Hockey Canada Network |
The Canuck Connection With Team Canada 1995
Lucas Aykroyd
December 27, 2005

Ten years before stars like Sidney Crosby, Dion Phaneuf, and Corey Perry made the 2005 version of Team Canada the strongest-ever World Junior entry, there was another gold medal-winning team that thrilled the host nation when the tournament was held in Red Deer, Alberta. Three members of that 1995 squad currently play in the main host city for the 2006 IIHF World Junior Championship.

Dan Cloutier, the starting goalie for the Vancouver Canucks, was a raw, emerging talent with the OHL’s Sault Ste. Marie Greyhounds in 1995. The feisty 18-year-old was a longshot to crack Team Canada’s roster, as he vividly recalls: “At first, for me, it was just about making the team. I think I was slotted to be the number four guy in goal. I didn't really have a chance, people were saying. With the NHL lockout, at camp we had Jocelyn Thibault, Eric Fichaud, who was playing in the NHL at the time, plus me and Jamie Storr. As soon as [Canadian Head Coach] Don Hay called me that one morning and told me I'd made the team, it was a highlight to start the tournament. And then I got a chance to play. Jamie Storr was a year older than me, and he was slated to be the number one guy. But Don Hay gave me an opportunity to play three games out of seven. It was just great for my career. It was definitely a confidence-builder.”

With the team posting a perfect 7-0 record, Cloutier won all three of his starts: 9-1 over Germany, 6-4 over Finland, and 4-3 over Sweden. But it wasn’t a cakewalk. For instance, against a Finnish team featuring Janne Niinimaa, Kimmo Timonen, and Jussi Markkanen, Cloutier faced 43 shots.

“That Finland game was the game I had the most work. And just playing in Canada, I'm from the Eastern side, and over there, we don't hear that much from the Western side because the games are always late and whatnot. But wherever we played [in pre-tournament and tournament action], the games were sold out: Calgary, Edmonton, Red Deer. It was definitely great for me to see what it was like on the Western side. The Finland game was great. It was nice to see a lot of shots early to get me into it, because I was very nervous. It was just nice to be 7-and-0 in Canada.”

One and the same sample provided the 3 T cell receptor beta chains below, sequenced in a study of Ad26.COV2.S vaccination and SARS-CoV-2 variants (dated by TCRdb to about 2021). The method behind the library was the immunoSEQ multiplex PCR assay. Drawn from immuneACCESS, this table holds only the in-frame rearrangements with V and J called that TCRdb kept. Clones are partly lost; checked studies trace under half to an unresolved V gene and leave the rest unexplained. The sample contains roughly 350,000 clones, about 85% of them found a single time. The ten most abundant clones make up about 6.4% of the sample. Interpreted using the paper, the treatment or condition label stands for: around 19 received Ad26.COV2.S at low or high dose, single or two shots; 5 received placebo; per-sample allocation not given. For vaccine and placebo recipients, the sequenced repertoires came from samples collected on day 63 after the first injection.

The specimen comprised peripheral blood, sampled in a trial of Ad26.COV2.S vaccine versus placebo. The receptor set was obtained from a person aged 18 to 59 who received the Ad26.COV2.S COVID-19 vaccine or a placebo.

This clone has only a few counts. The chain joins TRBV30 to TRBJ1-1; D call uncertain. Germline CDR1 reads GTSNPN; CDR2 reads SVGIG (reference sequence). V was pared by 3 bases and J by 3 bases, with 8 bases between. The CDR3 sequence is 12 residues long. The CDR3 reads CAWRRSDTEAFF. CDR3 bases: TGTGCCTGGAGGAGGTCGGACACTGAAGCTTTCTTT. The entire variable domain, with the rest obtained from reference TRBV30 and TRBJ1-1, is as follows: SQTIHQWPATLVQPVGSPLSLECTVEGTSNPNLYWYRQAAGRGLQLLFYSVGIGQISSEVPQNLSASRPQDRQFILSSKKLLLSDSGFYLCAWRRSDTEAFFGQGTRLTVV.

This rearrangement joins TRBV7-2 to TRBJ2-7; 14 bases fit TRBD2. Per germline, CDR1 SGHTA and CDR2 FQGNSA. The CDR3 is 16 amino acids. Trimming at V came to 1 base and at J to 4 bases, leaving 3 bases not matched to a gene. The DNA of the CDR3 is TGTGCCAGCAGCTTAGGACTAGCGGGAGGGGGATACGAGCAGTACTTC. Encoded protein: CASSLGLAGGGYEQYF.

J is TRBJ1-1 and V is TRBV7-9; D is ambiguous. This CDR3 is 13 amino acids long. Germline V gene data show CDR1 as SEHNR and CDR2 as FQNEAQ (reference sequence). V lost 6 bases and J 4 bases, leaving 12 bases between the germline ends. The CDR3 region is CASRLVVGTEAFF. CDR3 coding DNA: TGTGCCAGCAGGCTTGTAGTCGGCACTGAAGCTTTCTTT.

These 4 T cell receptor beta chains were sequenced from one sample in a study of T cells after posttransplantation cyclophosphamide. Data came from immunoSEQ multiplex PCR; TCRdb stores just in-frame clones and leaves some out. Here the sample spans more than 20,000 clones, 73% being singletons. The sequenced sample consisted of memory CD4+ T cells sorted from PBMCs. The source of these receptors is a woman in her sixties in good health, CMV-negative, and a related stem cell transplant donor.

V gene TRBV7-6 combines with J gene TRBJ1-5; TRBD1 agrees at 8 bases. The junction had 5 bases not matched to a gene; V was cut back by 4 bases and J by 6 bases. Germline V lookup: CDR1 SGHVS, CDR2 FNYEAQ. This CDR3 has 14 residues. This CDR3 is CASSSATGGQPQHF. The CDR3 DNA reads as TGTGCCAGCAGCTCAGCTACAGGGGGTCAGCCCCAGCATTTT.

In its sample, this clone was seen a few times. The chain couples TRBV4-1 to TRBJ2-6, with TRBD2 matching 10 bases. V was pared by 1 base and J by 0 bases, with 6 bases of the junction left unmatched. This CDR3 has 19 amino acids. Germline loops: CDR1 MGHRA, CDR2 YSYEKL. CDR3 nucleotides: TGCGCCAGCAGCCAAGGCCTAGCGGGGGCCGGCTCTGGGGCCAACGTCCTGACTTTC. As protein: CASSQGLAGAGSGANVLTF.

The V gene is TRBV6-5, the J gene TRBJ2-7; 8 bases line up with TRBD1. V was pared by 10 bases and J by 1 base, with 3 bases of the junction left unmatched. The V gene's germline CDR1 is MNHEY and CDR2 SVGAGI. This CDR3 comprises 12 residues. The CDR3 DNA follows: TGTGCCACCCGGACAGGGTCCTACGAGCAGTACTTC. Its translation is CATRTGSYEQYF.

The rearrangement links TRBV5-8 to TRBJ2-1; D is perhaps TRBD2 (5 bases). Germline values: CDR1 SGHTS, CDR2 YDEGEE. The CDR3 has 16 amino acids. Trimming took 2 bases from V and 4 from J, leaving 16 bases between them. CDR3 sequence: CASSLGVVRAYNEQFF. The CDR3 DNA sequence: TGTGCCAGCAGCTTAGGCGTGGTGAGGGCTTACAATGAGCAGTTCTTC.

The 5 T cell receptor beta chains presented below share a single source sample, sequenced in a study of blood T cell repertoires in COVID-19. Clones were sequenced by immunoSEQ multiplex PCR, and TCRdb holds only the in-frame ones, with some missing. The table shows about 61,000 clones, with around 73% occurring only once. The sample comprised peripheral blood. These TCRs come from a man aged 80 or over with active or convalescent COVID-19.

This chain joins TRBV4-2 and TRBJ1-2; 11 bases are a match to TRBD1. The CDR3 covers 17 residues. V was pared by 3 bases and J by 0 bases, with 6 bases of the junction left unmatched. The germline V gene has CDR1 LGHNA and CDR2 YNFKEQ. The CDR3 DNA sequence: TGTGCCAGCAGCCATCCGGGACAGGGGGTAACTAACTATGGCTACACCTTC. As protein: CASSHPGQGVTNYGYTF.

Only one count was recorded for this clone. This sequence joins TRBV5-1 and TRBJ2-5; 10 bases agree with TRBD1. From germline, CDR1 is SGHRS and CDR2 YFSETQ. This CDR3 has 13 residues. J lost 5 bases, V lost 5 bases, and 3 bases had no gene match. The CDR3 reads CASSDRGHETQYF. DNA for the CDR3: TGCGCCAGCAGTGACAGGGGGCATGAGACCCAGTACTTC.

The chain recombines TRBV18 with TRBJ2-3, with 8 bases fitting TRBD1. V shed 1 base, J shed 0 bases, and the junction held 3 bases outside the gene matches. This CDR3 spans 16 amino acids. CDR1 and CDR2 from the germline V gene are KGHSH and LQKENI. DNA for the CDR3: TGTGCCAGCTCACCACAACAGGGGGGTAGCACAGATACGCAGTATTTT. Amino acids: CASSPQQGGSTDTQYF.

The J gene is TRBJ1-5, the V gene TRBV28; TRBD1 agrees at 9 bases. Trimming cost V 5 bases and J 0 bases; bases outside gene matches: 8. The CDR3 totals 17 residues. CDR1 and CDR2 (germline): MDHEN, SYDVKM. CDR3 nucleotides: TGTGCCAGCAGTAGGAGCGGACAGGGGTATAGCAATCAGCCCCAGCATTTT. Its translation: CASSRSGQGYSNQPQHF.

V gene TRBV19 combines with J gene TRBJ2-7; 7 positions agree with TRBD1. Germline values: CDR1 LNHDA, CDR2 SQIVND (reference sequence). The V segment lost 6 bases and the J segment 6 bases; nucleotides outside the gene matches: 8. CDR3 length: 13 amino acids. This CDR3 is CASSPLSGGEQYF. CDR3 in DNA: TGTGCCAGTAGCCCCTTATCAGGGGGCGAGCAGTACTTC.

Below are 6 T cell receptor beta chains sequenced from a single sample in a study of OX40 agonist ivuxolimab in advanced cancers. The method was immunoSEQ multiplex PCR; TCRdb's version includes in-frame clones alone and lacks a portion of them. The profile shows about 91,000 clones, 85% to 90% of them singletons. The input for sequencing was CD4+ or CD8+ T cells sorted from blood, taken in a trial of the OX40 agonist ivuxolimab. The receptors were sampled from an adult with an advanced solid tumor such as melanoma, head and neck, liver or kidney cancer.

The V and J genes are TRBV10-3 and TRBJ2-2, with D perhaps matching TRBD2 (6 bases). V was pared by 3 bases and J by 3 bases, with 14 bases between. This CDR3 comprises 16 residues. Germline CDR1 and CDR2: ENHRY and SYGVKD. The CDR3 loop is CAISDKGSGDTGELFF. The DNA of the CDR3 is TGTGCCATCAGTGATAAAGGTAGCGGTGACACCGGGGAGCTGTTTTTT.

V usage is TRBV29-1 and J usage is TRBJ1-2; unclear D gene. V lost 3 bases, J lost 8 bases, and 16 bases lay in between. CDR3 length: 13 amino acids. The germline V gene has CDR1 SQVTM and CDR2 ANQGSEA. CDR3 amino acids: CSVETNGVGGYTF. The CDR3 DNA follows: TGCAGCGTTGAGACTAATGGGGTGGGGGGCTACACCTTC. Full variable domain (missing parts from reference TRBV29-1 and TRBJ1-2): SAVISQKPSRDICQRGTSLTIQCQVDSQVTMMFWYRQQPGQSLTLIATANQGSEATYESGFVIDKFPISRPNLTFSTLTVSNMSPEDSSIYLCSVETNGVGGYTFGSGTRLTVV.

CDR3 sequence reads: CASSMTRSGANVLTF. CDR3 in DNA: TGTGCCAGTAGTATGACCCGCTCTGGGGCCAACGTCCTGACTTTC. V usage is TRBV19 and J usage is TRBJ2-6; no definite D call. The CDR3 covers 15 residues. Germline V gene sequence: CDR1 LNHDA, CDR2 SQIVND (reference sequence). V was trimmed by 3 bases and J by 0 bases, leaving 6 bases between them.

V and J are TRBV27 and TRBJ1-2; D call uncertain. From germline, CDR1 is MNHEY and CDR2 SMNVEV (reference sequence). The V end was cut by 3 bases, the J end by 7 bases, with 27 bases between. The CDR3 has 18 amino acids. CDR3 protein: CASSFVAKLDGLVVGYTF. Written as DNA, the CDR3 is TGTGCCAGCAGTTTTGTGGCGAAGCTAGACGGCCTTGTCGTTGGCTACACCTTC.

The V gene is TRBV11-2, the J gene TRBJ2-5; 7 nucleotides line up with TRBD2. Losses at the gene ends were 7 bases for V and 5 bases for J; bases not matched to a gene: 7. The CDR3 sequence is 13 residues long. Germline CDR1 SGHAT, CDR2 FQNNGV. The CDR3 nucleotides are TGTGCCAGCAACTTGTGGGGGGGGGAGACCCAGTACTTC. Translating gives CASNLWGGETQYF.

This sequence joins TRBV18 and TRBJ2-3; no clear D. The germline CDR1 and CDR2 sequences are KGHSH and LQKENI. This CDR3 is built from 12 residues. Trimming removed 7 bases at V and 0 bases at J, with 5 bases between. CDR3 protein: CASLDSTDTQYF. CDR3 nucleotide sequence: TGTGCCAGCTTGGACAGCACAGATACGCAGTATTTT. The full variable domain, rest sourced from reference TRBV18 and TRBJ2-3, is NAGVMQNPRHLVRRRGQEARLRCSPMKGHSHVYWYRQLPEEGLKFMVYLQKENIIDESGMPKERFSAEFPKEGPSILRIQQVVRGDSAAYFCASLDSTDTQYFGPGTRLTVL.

Cloutier also appreciated the way the team was insulated from outside pressures, such as the inevitable media and fan frenzy in Canada.

“It doesn't matter where the tournament's held, there's always pressure on the goalies. I think the coaching staff led by Don Hay did a great job with us. We put the media and everything else aside and just worried about our team. I think we had one of the best coaching staffs ever assembled. They really took care of us. There was never a point when we had the newspaper open, no radios or anything like that. We didn't really know how much coverage there was out there, because they kept a close eye on us. That was a big deal.”

Ed Jovanovski, now a mainstay on Canada’s Olympic, World Cup, and World Championship squads, recalls how much talent there was on the 1995 team. The powerful, swift-skating defenceman was the #1 overall pick of the Florida Panthers in 1994, but was a relatively low-key presence in Red Deer, his only two goals of the tournament coming 34 seconds apart versus Germany.

“It was fun. It was during the last lockout, so there was a great bunch of guys there. A lot of the NHL guys came back and played. We had a great team. It was nice to play a North American style.”

Some other notable members of the 1995 roster included Ryan Smyth, Jason Allison, Bryan McCabe, Eric Daze, and Jeff Friesen.

Nolan Baumgartner, who was named the 1995 Canadian Major Junior Defenceman of the Year with the Kamloops Blazers, enjoyed playing for Hay in Red Deer, who was also his coach in Kamloops at the time. And he knows what advice he’d give members of this year’s Team Canada who are questing for gold.

“Just ‘Work hard!’ and ‘Good luck!’ It's going to be an unbelievable atmosphere, having the tournament here, based on how the fans are for us [with the Canucks]. People are going to jump right on the Canadian bandwagon and get those guys going. It'll be a fun time for all of them. Hopefully they cherish it, because it's a short time, but it's a great time in their careers.”

For more information:

André Brin
Director, Communications
Hockey Canada

Francis Dupont
Manager, Media Relations/Communications
Hockey Canada

Jason LaRose
Manager, Content Services
Hockey Canada

Kristen Lipscombe
Coordinator, Communications
Hockey Canada

Keegan Goodrich
Coordinator, Media
Hockey Canada

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